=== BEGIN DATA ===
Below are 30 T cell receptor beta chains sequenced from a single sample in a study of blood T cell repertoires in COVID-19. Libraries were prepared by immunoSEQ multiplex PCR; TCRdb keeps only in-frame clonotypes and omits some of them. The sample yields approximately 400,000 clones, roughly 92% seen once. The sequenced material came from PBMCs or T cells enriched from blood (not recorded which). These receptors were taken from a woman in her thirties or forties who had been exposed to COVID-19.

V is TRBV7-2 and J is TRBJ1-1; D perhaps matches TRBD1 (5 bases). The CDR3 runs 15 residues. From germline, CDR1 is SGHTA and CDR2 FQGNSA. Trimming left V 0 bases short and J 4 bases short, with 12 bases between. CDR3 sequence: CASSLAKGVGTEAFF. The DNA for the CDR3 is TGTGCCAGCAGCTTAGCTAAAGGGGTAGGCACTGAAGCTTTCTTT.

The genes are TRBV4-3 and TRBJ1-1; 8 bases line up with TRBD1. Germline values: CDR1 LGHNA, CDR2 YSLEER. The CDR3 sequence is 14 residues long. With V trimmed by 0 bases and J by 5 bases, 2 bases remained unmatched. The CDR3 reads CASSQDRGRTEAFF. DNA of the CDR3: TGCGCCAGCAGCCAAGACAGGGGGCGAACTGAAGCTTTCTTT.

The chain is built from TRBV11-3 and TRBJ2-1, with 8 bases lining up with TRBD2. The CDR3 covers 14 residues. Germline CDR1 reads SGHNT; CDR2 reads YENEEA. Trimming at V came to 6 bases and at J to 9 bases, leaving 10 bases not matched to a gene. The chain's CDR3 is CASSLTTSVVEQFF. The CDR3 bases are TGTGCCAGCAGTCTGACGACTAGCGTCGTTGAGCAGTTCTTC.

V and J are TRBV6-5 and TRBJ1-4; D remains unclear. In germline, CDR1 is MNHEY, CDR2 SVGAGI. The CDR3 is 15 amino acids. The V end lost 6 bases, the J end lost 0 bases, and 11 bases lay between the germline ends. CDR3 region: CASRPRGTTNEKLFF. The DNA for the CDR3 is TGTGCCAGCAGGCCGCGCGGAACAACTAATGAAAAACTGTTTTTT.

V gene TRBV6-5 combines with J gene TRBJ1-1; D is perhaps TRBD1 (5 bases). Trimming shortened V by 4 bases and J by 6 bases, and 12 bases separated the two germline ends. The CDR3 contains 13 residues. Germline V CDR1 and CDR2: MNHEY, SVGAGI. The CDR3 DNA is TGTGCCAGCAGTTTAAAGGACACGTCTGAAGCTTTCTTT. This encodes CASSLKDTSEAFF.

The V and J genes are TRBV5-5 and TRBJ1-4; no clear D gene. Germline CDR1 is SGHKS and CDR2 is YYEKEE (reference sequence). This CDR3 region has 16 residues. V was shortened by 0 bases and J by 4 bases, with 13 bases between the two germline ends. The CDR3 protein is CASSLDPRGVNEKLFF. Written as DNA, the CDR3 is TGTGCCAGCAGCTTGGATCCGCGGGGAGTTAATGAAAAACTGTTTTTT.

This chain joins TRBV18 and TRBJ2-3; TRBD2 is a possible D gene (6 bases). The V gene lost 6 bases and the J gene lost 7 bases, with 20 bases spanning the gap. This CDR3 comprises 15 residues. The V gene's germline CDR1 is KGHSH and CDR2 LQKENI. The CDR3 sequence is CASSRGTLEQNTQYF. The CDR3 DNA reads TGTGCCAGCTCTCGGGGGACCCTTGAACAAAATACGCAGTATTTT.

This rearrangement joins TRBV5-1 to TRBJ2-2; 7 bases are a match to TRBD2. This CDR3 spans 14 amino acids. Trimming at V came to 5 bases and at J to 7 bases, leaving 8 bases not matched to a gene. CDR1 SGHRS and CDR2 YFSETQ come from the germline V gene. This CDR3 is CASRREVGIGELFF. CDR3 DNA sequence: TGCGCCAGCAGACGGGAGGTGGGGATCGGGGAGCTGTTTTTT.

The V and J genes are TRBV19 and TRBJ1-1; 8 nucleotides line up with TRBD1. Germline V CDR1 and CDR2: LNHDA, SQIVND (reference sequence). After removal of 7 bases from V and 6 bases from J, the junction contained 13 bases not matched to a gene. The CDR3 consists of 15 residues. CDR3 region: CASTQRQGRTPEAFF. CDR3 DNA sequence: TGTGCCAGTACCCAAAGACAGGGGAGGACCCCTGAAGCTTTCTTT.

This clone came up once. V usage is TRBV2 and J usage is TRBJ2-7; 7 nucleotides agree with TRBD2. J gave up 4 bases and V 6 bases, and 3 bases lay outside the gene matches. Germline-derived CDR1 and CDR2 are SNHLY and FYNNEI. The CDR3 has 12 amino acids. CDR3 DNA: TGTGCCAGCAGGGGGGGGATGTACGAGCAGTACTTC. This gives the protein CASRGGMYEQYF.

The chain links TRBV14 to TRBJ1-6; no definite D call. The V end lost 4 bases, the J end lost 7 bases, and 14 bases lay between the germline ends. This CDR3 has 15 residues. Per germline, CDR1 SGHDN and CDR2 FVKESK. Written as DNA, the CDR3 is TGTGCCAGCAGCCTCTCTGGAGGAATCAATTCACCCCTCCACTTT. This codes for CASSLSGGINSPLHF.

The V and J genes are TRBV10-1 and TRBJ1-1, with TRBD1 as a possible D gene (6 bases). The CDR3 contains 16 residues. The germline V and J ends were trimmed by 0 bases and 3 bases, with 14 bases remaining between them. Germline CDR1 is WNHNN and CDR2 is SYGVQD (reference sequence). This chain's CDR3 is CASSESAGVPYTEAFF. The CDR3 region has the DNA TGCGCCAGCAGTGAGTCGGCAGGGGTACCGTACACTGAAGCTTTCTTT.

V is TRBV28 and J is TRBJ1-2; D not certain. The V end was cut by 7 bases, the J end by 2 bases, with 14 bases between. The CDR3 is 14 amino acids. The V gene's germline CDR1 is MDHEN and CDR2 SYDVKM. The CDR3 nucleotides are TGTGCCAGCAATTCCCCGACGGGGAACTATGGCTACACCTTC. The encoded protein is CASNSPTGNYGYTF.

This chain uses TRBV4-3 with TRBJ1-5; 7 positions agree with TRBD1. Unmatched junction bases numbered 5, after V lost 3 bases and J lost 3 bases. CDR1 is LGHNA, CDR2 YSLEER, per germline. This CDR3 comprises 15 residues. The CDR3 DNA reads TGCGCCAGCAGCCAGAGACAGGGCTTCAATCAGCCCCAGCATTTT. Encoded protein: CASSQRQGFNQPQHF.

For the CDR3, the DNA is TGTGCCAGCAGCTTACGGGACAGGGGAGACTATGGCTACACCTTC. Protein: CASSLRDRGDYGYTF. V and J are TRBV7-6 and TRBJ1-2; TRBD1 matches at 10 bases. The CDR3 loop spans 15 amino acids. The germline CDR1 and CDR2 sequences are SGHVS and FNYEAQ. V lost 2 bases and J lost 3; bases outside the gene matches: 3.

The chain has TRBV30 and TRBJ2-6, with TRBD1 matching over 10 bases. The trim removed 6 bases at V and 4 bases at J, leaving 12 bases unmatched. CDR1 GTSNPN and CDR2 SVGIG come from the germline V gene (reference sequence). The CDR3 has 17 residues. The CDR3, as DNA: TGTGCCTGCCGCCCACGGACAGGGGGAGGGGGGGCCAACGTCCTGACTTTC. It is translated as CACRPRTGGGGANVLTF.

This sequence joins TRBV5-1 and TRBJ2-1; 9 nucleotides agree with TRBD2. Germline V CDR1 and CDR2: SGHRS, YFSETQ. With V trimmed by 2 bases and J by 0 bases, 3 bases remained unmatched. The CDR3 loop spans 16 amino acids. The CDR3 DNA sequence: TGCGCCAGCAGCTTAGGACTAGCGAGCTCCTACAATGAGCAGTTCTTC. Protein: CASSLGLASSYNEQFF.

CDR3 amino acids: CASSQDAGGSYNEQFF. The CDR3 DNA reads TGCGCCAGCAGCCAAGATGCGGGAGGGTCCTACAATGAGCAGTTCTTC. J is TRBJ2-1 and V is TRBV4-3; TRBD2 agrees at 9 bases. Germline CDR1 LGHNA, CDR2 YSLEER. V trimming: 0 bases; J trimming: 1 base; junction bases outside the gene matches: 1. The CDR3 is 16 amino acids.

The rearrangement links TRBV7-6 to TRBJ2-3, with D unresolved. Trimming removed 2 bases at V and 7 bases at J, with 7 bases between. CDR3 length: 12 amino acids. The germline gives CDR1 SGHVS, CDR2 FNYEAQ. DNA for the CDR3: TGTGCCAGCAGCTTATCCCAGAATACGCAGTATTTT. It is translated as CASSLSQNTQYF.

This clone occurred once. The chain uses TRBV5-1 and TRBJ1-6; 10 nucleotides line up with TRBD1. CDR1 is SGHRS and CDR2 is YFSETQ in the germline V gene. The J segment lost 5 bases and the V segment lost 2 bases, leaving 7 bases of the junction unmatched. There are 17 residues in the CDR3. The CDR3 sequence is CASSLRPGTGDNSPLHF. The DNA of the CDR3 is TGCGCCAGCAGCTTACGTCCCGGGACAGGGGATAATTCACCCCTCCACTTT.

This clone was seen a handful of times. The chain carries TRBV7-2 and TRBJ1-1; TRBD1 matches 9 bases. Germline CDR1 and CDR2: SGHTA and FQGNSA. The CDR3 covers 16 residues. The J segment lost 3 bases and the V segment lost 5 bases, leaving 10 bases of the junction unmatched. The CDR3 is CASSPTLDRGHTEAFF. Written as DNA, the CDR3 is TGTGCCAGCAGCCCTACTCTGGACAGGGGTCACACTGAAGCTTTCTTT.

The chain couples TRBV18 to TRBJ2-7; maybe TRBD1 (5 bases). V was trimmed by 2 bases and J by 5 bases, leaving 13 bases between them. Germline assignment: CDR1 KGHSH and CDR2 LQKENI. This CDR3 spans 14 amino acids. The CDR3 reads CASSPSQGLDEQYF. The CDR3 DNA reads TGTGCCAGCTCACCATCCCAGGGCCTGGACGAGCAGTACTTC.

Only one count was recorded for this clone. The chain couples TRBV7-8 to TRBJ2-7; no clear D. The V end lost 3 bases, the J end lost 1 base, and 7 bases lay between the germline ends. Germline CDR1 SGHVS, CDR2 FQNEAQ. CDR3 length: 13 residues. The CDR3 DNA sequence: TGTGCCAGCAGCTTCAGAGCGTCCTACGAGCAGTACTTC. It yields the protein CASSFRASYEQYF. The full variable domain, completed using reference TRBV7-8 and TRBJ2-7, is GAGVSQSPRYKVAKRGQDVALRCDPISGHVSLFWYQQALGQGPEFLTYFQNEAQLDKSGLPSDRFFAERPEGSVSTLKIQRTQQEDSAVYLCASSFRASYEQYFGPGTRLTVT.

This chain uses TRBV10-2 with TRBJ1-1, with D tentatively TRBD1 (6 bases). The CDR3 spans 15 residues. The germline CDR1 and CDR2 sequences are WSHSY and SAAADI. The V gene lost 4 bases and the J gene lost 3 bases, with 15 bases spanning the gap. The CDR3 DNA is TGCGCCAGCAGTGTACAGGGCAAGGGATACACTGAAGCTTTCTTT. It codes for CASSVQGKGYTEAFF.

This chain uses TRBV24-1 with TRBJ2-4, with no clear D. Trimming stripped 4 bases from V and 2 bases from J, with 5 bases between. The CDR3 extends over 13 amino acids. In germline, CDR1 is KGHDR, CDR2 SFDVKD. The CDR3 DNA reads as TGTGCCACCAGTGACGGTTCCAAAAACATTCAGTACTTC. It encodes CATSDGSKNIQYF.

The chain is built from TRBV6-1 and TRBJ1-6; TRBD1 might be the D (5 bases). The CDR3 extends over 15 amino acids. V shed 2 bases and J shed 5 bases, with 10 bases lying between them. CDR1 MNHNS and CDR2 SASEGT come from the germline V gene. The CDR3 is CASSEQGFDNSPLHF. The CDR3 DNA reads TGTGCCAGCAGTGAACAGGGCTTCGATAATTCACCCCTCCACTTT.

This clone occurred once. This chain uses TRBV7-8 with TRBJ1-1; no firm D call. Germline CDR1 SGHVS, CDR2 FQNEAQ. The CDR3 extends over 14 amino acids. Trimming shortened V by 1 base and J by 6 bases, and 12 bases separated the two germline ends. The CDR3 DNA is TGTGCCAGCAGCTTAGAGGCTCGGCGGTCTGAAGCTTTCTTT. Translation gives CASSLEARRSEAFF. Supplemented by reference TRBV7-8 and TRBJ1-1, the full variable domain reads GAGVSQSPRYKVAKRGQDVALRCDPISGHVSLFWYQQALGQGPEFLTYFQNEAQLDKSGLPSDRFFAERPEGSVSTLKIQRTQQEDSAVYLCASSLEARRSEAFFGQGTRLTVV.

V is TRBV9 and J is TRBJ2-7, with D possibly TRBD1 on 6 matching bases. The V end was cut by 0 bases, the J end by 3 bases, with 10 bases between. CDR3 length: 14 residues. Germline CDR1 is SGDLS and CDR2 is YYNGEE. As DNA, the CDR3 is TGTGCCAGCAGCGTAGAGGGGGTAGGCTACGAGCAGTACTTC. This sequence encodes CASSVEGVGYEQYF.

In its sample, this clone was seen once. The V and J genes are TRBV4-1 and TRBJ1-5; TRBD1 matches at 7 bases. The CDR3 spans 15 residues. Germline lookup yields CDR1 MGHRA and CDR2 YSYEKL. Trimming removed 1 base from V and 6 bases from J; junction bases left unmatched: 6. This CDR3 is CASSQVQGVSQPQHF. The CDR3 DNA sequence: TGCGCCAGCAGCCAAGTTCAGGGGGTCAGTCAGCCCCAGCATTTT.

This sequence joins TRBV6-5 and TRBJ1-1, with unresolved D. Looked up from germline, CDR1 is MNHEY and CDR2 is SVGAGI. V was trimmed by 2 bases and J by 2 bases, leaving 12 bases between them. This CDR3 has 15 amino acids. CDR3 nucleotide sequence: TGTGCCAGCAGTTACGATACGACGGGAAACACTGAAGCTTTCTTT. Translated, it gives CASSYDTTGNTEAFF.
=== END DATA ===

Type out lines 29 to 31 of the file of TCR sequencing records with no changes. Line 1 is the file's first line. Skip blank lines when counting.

V is TRBV9 and J is TRBJ2-7, with D possibly TRBD1 on 6 matching bases. The V end was cut by 0 bases, the J end by 3 bases, with 10 bases between. CDR3 length: 14 residues. Germline CDR1 is SGDLS and CDR2 is YYNGEE. As DNA, the CDR3 is TGTGCCAGCAGCGTAGAGGGGGTAGGCTACGAGCAGTACTTC. This sequence encodes CASSVEGVGYEQYF.

In its sample, this clone was seen once. The V and J genes are TRBV4-1 and TRBJ1-5; TRBD1 matches at 7 bases. The CDR3 spans 15 residues. Germline lookup yields CDR1 MGHRA and CDR2 YSYEKL. Trimming removed 1 base from V and 6 bases from J; junction bases left unmatched: 6. This CDR3 is CASSQVQGVSQPQHF. The CDR3 DNA sequence: TGCGCCAGCAGCCAAGTTCAGGGGGTCAGTCAGCCCCAGCATTTT.

This sequence joins TRBV6-5 and TRBJ1-1, with unresolved D. Looked up from germline, CDR1 is MNHEY and CDR2 is SVGAGI. V was trimmed by 2 bases and J by 2 bases, leaving 12 bases between them. This CDR3 has 15 amino acids. CDR3 nucleotide sequence: TGTGCCAGCAGTTACGATACGACGGGAAACACTGAAGCTTTCTTT. Translated, it gives CASSYDTTGNTEAFF.